The fall of the rebel angels was described in the Book of Revelation as conflict between Archangel Michael and the forces of good against “that ancient serpent” and his fallen angels. The conflict, a favored theme in art from the Middle Ages onward, was commemorated in literary works from John Milton to Jonathan Edwards and William Blake. Bruegel approached the subject with his usual good humor, creating as a result a new version of Pandemonium. And moving away from biblical judgments, he fashioned for the good angels to remedy not so much a theological crisis as a “fine kettle of fish.”

While Bosch may be credited for inspiring this venture into the fantastic, Bruegel moved away from exotic ethereal creatures in favor of more earthy beasts with facial expressions, peering eyes, human limbs. These are no phantoms glowing in the painter’s imagination. They are pests―annoying, grotesque and interfering, prickly, buzzing, mocking, biting, threatening―even as they fall in total disarray into the depths of darkness. To make the scene more intriguing, Bruegel throws in realistically drawn detail: butterfly wings, an embellished robe, a grinning possum, a musical instrument or two, giving the scene more credibility and the fallen a certain wicked charm.

Fierce creatures as a metaphor for evil abound in literature. “Tyger! Tyger! Burning bright / in the forests of the night,” wrote William Blake (1757–1827) in Songs of Experience, “What immortal hand or eye / could frame thy fearful symmetry?” These famous lines generated countless discussions and interpretations, many about the possible link between Blake’s legendary carnivore and the struggle between good and evil in the world, between the tiger and “man in his fallen state.” “When the stars threw down their spears, / And watered heaven with their tears, / Did he smile his work to see? / Did he who made the lamb make thee?”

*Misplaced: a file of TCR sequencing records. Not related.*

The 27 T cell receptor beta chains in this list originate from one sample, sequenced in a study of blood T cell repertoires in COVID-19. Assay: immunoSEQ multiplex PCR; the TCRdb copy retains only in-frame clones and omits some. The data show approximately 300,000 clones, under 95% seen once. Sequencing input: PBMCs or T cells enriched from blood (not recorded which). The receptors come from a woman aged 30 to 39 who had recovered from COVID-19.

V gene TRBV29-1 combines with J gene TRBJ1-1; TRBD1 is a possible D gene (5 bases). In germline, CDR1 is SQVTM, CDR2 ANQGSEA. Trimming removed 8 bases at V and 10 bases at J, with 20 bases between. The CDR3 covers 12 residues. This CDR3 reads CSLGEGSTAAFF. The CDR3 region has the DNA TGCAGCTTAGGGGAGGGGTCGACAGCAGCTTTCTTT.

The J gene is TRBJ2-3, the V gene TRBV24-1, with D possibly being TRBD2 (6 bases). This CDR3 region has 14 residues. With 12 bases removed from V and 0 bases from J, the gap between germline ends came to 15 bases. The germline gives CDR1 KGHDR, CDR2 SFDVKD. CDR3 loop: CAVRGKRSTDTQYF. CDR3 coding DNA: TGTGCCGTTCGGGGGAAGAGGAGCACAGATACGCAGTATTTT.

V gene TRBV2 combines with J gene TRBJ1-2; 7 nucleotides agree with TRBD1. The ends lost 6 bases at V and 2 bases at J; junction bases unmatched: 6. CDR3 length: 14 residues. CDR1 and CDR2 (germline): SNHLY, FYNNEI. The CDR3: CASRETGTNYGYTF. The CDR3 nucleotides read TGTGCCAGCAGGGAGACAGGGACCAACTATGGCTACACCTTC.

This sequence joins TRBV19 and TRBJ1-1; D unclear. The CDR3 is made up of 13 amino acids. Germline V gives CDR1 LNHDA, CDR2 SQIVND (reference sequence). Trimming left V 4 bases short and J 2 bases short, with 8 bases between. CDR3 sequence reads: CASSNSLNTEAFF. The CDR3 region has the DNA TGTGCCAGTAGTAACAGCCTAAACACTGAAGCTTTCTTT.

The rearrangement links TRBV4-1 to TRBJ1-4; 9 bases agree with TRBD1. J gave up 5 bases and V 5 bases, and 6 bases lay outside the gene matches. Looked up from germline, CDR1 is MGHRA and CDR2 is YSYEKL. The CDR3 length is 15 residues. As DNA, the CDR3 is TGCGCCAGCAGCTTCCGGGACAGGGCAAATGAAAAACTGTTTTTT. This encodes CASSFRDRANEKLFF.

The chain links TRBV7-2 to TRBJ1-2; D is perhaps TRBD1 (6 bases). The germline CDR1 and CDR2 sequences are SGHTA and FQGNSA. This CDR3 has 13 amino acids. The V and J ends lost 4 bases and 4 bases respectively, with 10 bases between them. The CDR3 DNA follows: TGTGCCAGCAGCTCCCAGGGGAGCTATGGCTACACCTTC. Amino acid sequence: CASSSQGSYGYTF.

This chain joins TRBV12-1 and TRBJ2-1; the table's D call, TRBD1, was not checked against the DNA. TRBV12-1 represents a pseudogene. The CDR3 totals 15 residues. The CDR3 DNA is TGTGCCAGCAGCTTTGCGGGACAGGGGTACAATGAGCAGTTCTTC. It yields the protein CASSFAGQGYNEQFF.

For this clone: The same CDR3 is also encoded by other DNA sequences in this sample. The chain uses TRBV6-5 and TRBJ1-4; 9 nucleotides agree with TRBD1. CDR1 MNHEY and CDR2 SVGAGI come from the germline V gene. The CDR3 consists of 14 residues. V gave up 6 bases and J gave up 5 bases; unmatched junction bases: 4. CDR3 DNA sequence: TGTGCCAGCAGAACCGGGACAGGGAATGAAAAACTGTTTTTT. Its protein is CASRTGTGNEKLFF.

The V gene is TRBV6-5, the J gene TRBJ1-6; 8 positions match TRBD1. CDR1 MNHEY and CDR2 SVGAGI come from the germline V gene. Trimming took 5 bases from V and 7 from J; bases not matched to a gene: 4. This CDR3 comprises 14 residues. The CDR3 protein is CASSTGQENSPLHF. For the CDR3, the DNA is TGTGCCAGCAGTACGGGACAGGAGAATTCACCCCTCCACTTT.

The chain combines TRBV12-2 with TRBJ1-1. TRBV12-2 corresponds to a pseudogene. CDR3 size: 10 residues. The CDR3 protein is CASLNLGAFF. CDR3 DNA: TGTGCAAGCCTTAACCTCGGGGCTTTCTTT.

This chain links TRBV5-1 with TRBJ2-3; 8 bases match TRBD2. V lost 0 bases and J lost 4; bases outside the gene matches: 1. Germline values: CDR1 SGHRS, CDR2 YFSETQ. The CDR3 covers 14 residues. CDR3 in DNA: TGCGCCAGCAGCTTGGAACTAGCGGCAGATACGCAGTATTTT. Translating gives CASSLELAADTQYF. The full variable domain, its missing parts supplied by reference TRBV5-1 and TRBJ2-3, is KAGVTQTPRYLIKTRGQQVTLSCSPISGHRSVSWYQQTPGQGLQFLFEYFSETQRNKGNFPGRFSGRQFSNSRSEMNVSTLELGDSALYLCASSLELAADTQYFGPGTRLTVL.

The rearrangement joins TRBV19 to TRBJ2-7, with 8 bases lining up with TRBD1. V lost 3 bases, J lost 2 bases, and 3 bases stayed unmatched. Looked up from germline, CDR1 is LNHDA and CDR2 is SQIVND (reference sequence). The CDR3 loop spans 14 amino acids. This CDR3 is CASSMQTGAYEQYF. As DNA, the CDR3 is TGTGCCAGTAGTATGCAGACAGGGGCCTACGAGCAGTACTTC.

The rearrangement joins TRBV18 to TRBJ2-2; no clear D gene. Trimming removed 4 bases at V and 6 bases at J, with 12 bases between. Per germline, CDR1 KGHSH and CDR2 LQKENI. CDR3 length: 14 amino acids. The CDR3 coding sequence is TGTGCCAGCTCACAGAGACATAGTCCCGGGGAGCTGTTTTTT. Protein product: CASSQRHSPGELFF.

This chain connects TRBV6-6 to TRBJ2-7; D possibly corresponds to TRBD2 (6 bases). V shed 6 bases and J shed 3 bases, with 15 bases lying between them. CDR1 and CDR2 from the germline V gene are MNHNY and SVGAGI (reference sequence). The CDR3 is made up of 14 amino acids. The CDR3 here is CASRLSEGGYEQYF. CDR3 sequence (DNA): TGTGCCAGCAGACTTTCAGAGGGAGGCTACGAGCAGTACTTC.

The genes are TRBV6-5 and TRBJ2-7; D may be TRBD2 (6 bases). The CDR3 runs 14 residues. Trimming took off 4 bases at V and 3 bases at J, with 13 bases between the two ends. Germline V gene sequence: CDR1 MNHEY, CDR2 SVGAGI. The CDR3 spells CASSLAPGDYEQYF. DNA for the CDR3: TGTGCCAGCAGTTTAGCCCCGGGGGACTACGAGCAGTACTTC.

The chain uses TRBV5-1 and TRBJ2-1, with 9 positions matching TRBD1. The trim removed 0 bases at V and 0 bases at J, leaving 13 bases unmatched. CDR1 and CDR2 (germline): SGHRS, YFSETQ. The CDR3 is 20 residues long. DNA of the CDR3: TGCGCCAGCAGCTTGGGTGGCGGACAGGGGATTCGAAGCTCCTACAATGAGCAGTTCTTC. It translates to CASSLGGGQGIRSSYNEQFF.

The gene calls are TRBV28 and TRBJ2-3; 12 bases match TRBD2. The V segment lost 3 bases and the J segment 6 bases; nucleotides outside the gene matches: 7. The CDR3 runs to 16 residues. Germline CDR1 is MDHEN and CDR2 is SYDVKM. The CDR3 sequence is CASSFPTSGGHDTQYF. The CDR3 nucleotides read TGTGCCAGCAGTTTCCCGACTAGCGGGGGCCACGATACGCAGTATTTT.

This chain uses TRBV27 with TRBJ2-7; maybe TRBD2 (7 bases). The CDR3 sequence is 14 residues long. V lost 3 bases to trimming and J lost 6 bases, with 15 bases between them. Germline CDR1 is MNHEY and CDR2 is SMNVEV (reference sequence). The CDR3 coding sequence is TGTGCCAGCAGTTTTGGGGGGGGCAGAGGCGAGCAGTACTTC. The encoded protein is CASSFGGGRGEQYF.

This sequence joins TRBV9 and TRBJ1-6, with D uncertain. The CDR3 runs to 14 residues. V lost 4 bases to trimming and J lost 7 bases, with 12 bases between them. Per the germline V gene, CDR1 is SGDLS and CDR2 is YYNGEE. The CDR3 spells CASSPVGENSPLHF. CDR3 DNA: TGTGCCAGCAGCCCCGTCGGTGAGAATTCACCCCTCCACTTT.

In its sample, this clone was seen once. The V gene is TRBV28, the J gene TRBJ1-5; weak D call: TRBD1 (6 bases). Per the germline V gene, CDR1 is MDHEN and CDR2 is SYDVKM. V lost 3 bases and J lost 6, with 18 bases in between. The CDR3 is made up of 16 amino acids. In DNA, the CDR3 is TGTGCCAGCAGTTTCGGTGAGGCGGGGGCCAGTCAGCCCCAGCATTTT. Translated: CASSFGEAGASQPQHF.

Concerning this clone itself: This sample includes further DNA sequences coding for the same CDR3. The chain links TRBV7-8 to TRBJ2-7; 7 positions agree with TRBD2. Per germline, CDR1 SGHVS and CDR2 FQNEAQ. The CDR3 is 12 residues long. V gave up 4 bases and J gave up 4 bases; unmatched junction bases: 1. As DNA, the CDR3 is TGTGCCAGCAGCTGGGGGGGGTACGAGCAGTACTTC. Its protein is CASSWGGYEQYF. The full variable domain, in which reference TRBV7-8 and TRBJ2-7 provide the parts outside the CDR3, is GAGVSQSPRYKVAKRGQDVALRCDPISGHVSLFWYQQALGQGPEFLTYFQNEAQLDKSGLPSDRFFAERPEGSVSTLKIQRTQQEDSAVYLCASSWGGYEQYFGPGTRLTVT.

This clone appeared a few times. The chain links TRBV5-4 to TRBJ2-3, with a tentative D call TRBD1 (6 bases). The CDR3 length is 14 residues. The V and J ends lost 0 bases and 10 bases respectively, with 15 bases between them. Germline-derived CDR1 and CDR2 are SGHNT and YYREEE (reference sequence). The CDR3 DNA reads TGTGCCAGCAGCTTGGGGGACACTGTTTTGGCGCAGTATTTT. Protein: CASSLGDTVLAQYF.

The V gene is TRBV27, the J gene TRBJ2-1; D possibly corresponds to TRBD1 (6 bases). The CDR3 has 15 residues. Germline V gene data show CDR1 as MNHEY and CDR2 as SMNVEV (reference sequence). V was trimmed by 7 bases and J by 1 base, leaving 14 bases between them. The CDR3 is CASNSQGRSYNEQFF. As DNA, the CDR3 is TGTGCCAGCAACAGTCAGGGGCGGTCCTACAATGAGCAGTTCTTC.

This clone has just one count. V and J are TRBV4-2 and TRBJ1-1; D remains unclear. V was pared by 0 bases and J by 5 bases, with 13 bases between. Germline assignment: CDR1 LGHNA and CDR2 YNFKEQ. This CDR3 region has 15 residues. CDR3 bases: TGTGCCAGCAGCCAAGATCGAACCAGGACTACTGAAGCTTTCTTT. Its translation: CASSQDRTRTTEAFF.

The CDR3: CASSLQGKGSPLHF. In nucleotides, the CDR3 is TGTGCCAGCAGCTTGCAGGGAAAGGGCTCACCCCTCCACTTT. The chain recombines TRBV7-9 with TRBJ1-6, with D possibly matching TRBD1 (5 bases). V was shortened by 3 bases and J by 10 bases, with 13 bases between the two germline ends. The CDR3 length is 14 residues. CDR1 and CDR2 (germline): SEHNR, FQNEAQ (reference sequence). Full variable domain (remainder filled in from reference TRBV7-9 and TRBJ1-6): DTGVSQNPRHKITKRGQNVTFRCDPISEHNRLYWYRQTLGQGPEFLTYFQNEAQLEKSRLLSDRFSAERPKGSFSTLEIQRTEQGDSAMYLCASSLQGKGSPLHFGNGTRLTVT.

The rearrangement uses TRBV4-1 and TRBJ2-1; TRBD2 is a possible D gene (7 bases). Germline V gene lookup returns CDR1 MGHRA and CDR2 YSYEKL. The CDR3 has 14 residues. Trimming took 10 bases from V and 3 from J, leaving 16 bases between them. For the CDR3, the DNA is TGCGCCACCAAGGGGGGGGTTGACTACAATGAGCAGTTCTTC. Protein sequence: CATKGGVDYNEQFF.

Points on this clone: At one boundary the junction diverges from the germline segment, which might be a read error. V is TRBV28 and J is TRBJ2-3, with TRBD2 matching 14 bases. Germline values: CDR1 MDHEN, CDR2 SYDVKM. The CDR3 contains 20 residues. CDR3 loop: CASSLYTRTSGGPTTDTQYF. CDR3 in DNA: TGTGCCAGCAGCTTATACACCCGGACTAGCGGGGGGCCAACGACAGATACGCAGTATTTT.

Lit by heaven, angels in flowing robes with the archangel in the lead, his princely gown billowing, are swatting dozens of monsters, while still more are hatching. Though outnumbered, the angels seem unfazed. The proceedings provide a tantalizing spectacle, not just of failed angels but of all monsters, among them nature’s ferocious bloodsucking nation of fleas, ticks, mosquitoes, and other horrors, pestering without provocation and spreading pain and disease, from epidemic typhus to bartonellosis, from rickettsioses to relapsing fever.

“I dried my tears and armed my fears / with ten thousand shields and spears,” wrote Blake in Songs of Experience, lamenting the loss of a guardian angel and building up personal defenses and strength. When it comes to swatting monsters in today’s infectious Bedlam, we can do no less. Like Bruegel’s angels we are outnumbered. Either we remain vigilant and keep the pests at bay, or we join them and fall.



  1. Van Mander  K. Dutch and Flemish painters. Van de Wall C, translator. New York: McFarlane; 1936.
  2. Adams  H. William Blake: a reading of the shorter poems. Seattle: University of Washington Press; 1963.
  3. Milton  J. Paradise lost. London: Samuel Simmons; 1667.
  4. Roberts  K. Bruegel. London: Phaidon Press; 1982.


Cite This Article

DOI: 10.3201/eid1507.ac1507

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Polyxeni Potter, EID Journal, Centers for Disease Control and Prevention, 1600 Clifton Rd NE, Mailstop D61, Atlanta, GA 30333, USA

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Page created: November 10, 2010
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The conclusions, findings, and opinions expressed by authors contributing to this journal do not necessarily reflect the official position of the U.S. Department of Health and Human Services, the Public Health Service, the Centers for Disease Control and Prevention, or the authors' affiliated institutions. Use of trade names is for identification only and does not imply endorsement by any of the groups named above.